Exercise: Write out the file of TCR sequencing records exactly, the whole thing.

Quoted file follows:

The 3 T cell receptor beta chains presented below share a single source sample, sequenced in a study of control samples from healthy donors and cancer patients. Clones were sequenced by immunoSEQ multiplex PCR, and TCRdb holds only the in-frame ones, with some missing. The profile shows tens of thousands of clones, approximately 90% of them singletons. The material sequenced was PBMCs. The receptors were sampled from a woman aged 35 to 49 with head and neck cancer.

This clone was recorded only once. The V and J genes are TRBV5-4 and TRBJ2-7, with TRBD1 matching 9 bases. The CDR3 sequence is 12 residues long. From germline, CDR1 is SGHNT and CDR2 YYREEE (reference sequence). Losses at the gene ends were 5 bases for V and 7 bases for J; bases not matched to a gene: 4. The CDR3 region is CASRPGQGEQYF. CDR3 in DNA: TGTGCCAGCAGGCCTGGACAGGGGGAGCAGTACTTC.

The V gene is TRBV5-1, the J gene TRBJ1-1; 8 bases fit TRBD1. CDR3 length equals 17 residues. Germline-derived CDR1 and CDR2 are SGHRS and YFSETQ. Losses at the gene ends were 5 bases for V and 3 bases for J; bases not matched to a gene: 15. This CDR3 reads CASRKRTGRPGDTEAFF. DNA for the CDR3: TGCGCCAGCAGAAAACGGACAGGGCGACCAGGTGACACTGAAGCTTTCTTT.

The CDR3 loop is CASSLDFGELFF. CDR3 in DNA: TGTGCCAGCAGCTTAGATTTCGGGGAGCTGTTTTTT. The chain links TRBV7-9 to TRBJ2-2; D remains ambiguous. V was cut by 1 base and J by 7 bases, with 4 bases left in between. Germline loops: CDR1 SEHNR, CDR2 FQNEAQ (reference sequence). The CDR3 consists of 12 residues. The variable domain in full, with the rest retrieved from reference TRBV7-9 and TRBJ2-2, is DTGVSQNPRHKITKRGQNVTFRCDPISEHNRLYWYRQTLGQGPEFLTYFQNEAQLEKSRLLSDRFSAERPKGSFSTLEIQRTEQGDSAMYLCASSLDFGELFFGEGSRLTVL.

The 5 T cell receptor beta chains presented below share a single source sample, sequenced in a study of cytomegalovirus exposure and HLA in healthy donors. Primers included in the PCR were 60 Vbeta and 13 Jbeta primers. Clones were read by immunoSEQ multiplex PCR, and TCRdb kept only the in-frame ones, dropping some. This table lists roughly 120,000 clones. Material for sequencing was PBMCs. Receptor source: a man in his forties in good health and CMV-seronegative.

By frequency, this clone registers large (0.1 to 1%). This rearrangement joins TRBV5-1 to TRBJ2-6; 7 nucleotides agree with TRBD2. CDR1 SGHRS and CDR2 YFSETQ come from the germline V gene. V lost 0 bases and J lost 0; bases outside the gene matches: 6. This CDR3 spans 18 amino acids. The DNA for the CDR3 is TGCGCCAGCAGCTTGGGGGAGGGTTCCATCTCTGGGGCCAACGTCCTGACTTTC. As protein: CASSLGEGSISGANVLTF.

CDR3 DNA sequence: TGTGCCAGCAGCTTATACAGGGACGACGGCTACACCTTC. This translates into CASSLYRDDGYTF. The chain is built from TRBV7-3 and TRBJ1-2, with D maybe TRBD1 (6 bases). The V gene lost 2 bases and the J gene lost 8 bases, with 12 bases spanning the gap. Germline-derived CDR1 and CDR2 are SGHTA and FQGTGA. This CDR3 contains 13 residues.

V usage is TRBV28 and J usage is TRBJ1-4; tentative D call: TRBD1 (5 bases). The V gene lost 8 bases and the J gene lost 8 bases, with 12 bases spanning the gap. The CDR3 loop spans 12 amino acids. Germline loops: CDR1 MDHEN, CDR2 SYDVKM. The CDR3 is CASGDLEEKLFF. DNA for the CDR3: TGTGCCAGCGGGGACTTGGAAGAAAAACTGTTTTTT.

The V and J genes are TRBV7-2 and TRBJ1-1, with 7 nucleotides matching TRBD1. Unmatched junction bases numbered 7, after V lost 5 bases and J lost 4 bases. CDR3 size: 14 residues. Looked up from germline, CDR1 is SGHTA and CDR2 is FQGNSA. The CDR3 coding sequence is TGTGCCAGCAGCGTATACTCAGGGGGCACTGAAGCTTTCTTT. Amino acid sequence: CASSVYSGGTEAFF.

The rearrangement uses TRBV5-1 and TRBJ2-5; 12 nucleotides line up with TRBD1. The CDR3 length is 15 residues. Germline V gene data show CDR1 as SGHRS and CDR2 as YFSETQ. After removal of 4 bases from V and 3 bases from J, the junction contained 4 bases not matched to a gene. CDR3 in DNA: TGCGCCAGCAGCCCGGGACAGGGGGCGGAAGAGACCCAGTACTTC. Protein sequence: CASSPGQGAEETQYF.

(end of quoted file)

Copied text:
The 3 T cell receptor beta chains presented below share a single source sample, sequenced in a study of control samples from healthy donors and cancer patients. Clones were sequenced by immunoSEQ multiplex PCR, and TCRdb holds only the in-frame ones, with some missing. The profile shows tens of thousands of clones, approximately 90% of them singletons. The material sequenced was PBMCs. The receptors were sampled from a woman aged 35 to 49 with head and neck cancer.

This clone was recorded only once. The V and J genes are TRBV5-4 and TRBJ2-7, with TRBD1 matching 9 bases. The CDR3 sequence is 12 residues long. From germline, CDR1 is SGHNT and CDR2 YYREEE (reference sequence). Losses at the gene ends were 5 bases for V and 7 bases for J; bases not matched to a gene: 4. The CDR3 region is CASRPGQGEQYF. CDR3 in DNA: TGTGCCAGCAGGCCTGGACAGGGGGAGCAGTACTTC.

The V gene is TRBV5-1, the J gene TRBJ1-1; 8 bases fit TRBD1. CDR3 length equals 17 residues. Germline-derived CDR1 and CDR2 are SGHRS and YFSETQ. Losses at the gene ends were 5 bases for V and 3 bases for J; bases not matched to a gene: 15. This CDR3 reads CASRKRTGRPGDTEAFF. DNA for the CDR3: TGCGCCAGCAGAAAACGGACAGGGCGACCAGGTGACACTGAAGCTTTCTTT.

The CDR3 loop is CASSLDFGELFF. CDR3 in DNA: TGTGCCAGCAGCTTAGATTTCGGGGAGCTGTTTTTT. The chain links TRBV7-9 to TRBJ2-2; D remains ambiguous. V was cut by 1 base and J by 7 bases, with 4 bases left in between. Germline loops: CDR1 SEHNR, CDR2 FQNEAQ (reference sequence). The CDR3 consists of 12 residues. The variable domain in full, with the rest retrieved from reference TRBV7-9 and TRBJ2-2, is DTGVSQNPRHKITKRGQNVTFRCDPISEHNRLYWYRQTLGQGPEFLTYFQNEAQLEKSRLLSDRFSAERPKGSFSTLEIQRTEQGDSAMYLCASSLDFGELFFGEGSRLTVL.

The 5 T cell receptor beta chains presented below share a single source sample, sequenced in a study of cytomegalovirus exposure and HLA in healthy donors. Primers included in the PCR were 60 Vbeta and 13 Jbeta primers. Clones were read by immunoSEQ multiplex PCR, and TCRdb kept only the in-frame ones, dropping some. This table lists roughly 120,000 clones. Material for sequencing was PBMCs. Receptor source: a man in his forties in good health and CMV-seronegative.

By frequency, this clone registers large (0.1 to 1%). This rearrangement joins TRBV5-1 to TRBJ2-6; 7 nucleotides agree with TRBD2. CDR1 SGHRS and CDR2 YFSETQ come from the germline V gene. V lost 0 bases and J lost 0; bases outside the gene matches: 6. This CDR3 spans 18 amino acids. The DNA for the CDR3 is TGCGCCAGCAGCTTGGGGGAGGGTTCCATCTCTGGGGCCAACGTCCTGACTTTC. As protein: CASSLGEGSISGANVLTF.

CDR3 DNA sequence: TGTGCCAGCAGCTTATACAGGGACGACGGCTACACCTTC. This translates into CASSLYRDDGYTF. The chain is built from TRBV7-3 and TRBJ1-2, with D maybe TRBD1 (6 bases). The V gene lost 2 bases and the J gene lost 8 bases, with 12 bases spanning the gap. Germline-derived CDR1 and CDR2 are SGHTA and FQGTGA. This CDR3 contains 13 residues.

V usage is TRBV28 and J usage is TRBJ1-4; tentative D call: TRBD1 (5 bases). The V gene lost 8 bases and the J gene lost 8 bases, with 12 bases spanning the gap. The CDR3 loop spans 12 amino acids. Germline loops: CDR1 MDHEN, CDR2 SYDVKM. The CDR3 is CASGDLEEKLFF. DNA for the CDR3: TGTGCCAGCGGGGACTTGGAAGAAAAACTGTTTTTT.

The V and J genes are TRBV7-2 and TRBJ1-1, with 7 nucleotides matching TRBD1. Unmatched junction bases numbered 7, after V lost 5 bases and J lost 4 bases. CDR3 size: 14 residues. Looked up from germline, CDR1 is SGHTA and CDR2 is FQGNSA. The CDR3 coding sequence is TGTGCCAGCAGCGTATACTCAGGGGGCACTGAAGCTTTCTTT. Amino acid sequence: CASSVYSGGTEAFF.

The rearrangement uses TRBV5-1 and TRBJ2-5; 12 nucleotides line up with TRBD1. The CDR3 length is 15 residues. Germline V gene data show CDR1 as SGHRS and CDR2 as YFSETQ. After removal of 4 bases from V and 3 bases from J, the junction contained 4 bases not matched to a gene. CDR3 in DNA: TGCGCCAGCAGCCCGGGACAGGGGGCGGAAGAGACCCAGTACTTC. Protein sequence: CASSPGQGAEETQYF.